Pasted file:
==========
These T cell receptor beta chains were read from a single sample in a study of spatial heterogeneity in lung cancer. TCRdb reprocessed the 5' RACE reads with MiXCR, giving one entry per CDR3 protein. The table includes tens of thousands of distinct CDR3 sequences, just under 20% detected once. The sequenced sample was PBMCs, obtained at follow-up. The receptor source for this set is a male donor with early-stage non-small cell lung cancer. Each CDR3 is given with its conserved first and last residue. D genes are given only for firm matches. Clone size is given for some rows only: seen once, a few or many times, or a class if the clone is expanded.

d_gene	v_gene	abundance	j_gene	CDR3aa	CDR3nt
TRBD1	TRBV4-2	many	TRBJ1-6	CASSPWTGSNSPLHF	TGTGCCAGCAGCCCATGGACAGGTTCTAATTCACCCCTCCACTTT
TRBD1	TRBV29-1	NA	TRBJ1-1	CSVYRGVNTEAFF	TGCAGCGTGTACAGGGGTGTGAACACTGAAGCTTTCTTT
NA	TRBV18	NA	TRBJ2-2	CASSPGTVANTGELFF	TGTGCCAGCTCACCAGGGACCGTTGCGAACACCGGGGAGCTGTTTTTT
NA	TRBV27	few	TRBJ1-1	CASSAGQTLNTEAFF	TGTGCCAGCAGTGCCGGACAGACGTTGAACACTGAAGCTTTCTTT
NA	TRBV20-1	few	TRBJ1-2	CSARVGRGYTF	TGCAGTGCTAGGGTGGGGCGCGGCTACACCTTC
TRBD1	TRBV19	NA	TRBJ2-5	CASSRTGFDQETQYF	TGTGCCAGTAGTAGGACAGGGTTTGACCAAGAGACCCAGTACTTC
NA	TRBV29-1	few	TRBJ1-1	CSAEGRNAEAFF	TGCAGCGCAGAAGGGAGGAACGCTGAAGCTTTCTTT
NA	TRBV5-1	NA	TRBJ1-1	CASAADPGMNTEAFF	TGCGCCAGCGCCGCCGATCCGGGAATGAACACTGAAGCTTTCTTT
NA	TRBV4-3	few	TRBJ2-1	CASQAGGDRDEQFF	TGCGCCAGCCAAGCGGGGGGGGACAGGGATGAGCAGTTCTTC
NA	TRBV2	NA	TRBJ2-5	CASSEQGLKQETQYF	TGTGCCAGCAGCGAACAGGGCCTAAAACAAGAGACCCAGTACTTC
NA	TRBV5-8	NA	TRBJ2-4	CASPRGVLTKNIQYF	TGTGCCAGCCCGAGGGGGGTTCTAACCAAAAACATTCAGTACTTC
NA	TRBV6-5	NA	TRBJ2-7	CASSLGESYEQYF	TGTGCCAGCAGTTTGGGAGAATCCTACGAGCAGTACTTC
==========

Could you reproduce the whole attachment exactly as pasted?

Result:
These T cell receptor beta chains were read from a single sample in a study of spatial heterogeneity in lung cancer. TCRdb reprocessed the 5' RACE reads with MiXCR, giving one entry per CDR3 protein. The table includes tens of thousands of distinct CDR3 sequences, just under 20% detected once. The sequenced sample was PBMCs, obtained at follow-up. The receptor source for this set is a male donor with early-stage non-small cell lung cancer. Each CDR3 is given with its conserved first and last residue. D genes are given only for firm matches. Clone size is given for some rows only: seen once, a few or many times, or a class if the clone is expanded.

d_gene	v_gene	abundance	j_gene	CDR3aa	CDR3nt
TRBD1	TRBV4-2	many	TRBJ1-6	CASSPWTGSNSPLHF	TGTGCCAGCAGCCCATGGACAGGTTCTAATTCACCCCTCCACTTT
TRBD1	TRBV29-1	NA	TRBJ1-1	CSVYRGVNTEAFF	TGCAGCGTGTACAGGGGTGTGAACACTGAAGCTTTCTTT
NA	TRBV18	NA	TRBJ2-2	CASSPGTVANTGELFF	TGTGCCAGCTCACCAGGGACCGTTGCGAACACCGGGGAGCTGTTTTTT
NA	TRBV27	few	TRBJ1-1	CASSAGQTLNTEAFF	TGTGCCAGCAGTGCCGGACAGACGTTGAACACTGAAGCTTTCTTT
NA	TRBV20-1	few	TRBJ1-2	CSARVGRGYTF	TGCAGTGCTAGGGTGGGGCGCGGCTACACCTTC
TRBD1	TRBV19	NA	TRBJ2-5	CASSRTGFDQETQYF	TGTGCCAGTAGTAGGACAGGGTTTGACCAAGAGACCCAGTACTTC
NA	TRBV29-1	few	TRBJ1-1	CSAEGRNAEAFF	TGCAGCGCAGAAGGGAGGAACGCTGAAGCTTTCTTT
NA	TRBV5-1	NA	TRBJ1-1	CASAADPGMNTEAFF	TGCGCCAGCGCCGCCGATCCGGGAATGAACACTGAAGCTTTCTTT
NA	TRBV4-3	few	TRBJ2-1	CASQAGGDRDEQFF	TGCGCCAGCCAAGCGGGGGGGGACAGGGATGAGCAGTTCTTC
NA	TRBV2	NA	TRBJ2-5	CASSEQGLKQETQYF	TGTGCCAGCAGCGAACAGGGCCTAAAACAAGAGACCCAGTACTTC
NA	TRBV5-8	NA	TRBJ2-4	CASPRGVLTKNIQYF	TGTGCCAGCCCGAGGGGGGTTCTAACCAAAAACATTCAGTACTTC
NA	TRBV6-5	NA	TRBJ2-7	CASSLGESYEQYF	TGTGCCAGCAGTTTGGGAGAATCCTACGAGCAGTACTTC